This week, we will be featuring a post from guest Rick Schissler. Rick offers consulting, mentoring and advising for profit enterprises and has success in leading strategic business units. In his post, Rick reaches out to small business owners with urgency to incorporate marketing plans. Read his advice below:

Ok, why use any plan to run your business? In my experience a lot of small businesses, typically really small businesses don’t use any type of written planning to run their business. These businesses are usually what are affectionately known as “Mom & Pop’s” or just “Mom” or “Pop” businesses. They are really someone just in business for all practical purposes to create a job for themselves. So, what the hell, why do they need any formal planning anyway, right?

If, however, your intent is to build a business, even one run by “Mom & Pop” you are going to need a written plan to effectively use the resources you have and achieve the best results for the business. A written business plan is the first step in planning for a growing, successful business. And right behind the business plan is a marketing plan. A marketing plan in general is a plan on how to most effectively to use your marketing resources to achieve the results, usually sales, that you have projected in your business plan.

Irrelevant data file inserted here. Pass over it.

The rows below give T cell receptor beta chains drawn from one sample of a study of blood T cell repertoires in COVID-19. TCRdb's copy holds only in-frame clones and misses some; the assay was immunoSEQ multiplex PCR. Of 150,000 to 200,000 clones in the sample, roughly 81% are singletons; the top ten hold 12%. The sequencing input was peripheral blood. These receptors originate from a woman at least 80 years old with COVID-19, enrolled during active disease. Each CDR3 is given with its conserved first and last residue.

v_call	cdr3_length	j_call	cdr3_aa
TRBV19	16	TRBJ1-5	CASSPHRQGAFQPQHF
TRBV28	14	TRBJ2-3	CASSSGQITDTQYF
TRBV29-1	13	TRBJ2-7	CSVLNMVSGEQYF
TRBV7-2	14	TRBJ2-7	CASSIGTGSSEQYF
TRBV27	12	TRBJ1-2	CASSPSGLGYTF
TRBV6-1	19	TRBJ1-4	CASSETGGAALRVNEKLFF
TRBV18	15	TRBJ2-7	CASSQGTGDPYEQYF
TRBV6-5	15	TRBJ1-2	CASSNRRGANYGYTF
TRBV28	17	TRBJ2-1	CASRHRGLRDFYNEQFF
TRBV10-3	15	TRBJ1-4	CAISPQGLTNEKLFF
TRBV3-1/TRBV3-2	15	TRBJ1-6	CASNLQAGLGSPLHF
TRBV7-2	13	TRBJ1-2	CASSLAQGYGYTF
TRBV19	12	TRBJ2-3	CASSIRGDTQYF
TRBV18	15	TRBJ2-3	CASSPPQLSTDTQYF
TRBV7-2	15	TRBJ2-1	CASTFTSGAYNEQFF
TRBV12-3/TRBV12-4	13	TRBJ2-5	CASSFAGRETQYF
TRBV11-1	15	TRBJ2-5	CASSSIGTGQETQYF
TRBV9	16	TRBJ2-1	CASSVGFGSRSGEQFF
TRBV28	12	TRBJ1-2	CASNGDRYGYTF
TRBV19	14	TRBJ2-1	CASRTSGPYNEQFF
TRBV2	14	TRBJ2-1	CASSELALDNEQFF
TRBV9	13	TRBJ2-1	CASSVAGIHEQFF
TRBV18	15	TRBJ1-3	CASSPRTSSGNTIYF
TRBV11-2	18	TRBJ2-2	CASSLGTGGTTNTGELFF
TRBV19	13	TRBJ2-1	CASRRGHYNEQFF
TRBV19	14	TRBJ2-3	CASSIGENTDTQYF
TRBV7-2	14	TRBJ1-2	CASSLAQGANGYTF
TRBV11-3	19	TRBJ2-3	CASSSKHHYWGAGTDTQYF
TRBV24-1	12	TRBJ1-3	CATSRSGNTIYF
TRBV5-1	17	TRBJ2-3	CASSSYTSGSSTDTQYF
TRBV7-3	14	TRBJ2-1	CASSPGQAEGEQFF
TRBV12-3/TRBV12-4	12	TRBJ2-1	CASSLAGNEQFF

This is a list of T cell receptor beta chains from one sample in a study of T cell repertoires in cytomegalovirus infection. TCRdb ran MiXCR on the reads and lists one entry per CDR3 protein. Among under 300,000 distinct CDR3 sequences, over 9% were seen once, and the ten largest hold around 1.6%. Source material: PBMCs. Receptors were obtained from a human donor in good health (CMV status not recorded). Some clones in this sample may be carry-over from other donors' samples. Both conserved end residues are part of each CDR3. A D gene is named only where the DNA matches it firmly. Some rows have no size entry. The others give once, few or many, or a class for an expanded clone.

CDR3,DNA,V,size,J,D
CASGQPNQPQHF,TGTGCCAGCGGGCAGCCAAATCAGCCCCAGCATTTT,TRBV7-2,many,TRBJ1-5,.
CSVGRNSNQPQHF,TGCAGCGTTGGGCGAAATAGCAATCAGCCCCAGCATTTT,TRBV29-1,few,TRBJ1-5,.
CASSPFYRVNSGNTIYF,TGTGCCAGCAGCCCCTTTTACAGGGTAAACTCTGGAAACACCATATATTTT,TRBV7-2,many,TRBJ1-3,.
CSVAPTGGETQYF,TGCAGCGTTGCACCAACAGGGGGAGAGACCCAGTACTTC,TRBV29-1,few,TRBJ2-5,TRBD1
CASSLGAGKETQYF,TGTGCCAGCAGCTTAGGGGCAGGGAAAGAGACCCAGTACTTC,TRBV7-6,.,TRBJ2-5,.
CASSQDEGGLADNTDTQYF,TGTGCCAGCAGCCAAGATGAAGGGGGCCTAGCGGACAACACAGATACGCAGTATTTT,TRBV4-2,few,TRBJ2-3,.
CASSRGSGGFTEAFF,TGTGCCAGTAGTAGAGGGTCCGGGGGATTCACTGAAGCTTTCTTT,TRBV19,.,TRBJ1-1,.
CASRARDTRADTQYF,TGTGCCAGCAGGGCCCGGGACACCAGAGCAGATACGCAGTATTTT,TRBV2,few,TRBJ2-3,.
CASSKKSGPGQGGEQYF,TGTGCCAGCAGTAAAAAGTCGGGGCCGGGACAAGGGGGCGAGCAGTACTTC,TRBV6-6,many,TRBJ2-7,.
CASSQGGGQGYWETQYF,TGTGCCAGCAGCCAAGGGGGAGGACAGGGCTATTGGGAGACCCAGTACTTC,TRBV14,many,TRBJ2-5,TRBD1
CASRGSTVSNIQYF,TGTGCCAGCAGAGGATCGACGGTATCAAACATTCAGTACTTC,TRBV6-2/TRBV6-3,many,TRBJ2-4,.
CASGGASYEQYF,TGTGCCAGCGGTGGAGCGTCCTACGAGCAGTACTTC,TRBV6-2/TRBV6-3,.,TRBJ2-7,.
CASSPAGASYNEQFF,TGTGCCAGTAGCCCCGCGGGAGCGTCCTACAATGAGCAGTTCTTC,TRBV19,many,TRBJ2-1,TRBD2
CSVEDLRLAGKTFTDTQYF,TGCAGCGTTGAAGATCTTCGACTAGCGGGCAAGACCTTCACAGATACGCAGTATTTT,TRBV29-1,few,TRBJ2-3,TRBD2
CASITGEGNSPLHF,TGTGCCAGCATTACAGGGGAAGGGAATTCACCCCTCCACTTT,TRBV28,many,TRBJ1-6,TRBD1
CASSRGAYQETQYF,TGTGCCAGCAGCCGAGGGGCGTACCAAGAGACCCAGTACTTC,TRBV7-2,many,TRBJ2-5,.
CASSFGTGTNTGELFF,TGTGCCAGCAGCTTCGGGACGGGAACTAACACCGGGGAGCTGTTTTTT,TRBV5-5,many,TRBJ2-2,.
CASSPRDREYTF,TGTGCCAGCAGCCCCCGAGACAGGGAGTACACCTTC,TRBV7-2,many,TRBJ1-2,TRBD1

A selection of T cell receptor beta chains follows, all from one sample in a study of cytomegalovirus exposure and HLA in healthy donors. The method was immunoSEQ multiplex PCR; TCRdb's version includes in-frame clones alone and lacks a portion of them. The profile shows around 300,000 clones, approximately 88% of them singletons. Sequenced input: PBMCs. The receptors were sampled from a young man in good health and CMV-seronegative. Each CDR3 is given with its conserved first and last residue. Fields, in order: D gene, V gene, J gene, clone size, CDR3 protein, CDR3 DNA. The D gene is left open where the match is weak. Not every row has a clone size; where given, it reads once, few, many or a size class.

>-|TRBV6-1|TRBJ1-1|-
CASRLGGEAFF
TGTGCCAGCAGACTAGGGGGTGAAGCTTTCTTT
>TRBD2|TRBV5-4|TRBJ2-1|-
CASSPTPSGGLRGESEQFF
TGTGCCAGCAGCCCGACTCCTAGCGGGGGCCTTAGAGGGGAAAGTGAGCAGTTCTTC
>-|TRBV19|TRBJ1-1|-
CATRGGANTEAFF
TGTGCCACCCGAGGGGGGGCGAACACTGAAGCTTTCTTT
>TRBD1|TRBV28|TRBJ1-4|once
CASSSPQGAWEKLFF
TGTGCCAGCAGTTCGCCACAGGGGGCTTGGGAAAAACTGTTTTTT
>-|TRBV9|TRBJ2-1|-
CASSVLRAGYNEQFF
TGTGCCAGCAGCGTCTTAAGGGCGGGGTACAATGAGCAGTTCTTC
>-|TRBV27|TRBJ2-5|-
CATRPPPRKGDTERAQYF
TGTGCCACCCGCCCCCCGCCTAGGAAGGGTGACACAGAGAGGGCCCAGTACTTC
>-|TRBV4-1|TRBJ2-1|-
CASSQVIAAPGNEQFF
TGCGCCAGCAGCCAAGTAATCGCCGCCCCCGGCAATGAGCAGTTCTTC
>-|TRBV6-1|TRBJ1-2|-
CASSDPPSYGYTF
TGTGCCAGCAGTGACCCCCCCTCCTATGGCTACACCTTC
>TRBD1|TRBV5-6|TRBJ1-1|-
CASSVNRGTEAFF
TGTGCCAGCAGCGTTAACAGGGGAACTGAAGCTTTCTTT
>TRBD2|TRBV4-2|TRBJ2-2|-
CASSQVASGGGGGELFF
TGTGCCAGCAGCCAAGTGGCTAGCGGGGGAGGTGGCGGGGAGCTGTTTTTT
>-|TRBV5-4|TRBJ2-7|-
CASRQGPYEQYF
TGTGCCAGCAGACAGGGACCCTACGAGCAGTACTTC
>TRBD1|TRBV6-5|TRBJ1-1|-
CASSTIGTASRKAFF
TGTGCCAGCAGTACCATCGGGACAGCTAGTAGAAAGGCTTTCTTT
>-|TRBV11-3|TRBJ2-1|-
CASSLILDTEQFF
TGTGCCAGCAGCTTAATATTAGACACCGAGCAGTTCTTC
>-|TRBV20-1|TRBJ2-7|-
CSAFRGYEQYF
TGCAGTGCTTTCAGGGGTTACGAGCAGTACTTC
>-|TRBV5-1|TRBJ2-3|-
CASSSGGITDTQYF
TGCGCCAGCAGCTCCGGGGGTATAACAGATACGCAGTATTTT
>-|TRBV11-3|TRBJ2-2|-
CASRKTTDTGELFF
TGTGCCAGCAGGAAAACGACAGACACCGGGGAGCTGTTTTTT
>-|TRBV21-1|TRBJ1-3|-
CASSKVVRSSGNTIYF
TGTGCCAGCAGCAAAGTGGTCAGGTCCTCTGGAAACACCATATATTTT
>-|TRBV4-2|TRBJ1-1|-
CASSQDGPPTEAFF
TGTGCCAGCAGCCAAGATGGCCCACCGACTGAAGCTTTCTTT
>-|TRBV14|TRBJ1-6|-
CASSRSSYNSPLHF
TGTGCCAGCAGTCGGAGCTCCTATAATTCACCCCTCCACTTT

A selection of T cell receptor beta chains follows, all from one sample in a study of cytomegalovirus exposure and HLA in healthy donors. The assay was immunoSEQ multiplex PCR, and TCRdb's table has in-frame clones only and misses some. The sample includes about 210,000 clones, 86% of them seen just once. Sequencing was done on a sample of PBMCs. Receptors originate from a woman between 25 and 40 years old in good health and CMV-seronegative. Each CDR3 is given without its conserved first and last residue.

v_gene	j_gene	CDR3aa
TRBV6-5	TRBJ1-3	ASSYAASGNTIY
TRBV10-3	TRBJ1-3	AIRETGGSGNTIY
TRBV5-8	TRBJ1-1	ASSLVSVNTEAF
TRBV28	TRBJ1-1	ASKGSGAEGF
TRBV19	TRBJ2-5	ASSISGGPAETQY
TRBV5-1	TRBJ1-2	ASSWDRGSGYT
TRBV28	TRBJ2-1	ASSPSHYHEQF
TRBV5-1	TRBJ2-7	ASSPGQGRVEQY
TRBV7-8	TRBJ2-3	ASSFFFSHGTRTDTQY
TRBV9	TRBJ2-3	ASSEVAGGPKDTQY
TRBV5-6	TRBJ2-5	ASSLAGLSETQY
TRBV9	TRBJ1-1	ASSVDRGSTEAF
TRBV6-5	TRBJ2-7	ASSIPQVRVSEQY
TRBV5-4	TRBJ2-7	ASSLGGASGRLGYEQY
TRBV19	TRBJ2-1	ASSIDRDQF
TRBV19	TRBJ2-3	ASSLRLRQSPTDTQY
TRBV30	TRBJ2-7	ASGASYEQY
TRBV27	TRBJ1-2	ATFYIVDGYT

A well thought out marketing plan acts as a guidebook of when and where the business will say advertise. Like any plan, the plan author(s) must give thought and conduct research on what marketing techniques work best for their business. The process of thinking and discussing market options alone can be worth the cost in man hours, etc. used to build the plan. Remember that no plan is going to be perfect, but the process of building the plan can in and of itself strengthen the company to compete.

Money is a finite asset. The same is true of the funds available for marketing. The marketing plan provides an allocation of the money resource. Hopefully, the allocation that is made in the plan is both efficient and effective for selling the company’s products/services. Again, using a marketing plan gives the author(s) a chance to look at and discuss their options and make informed decisions on when and where to market.

A marketing plan that is well-thought out and prepared will always give an edge to the company that takes the time to prepare it. The use of outside professionals in helping prepare the plan is not required, but if used it can bring the latest and greatest marketing ideas and tools to the plan. One of the keys to building a successful, growing and profitable business is using all available resources in the most effective and efficient manner possible. Trying to do this without a plan is next to impossible for a vast majority of us as business owners. Don’t leave your valuable resources, such as available money, on the table when with a little effort you could plan how to use it more effectively and efficiently.

Have questions about building a marketing plan? Contact us and see what our “Common Sense Business Experience” can do for you.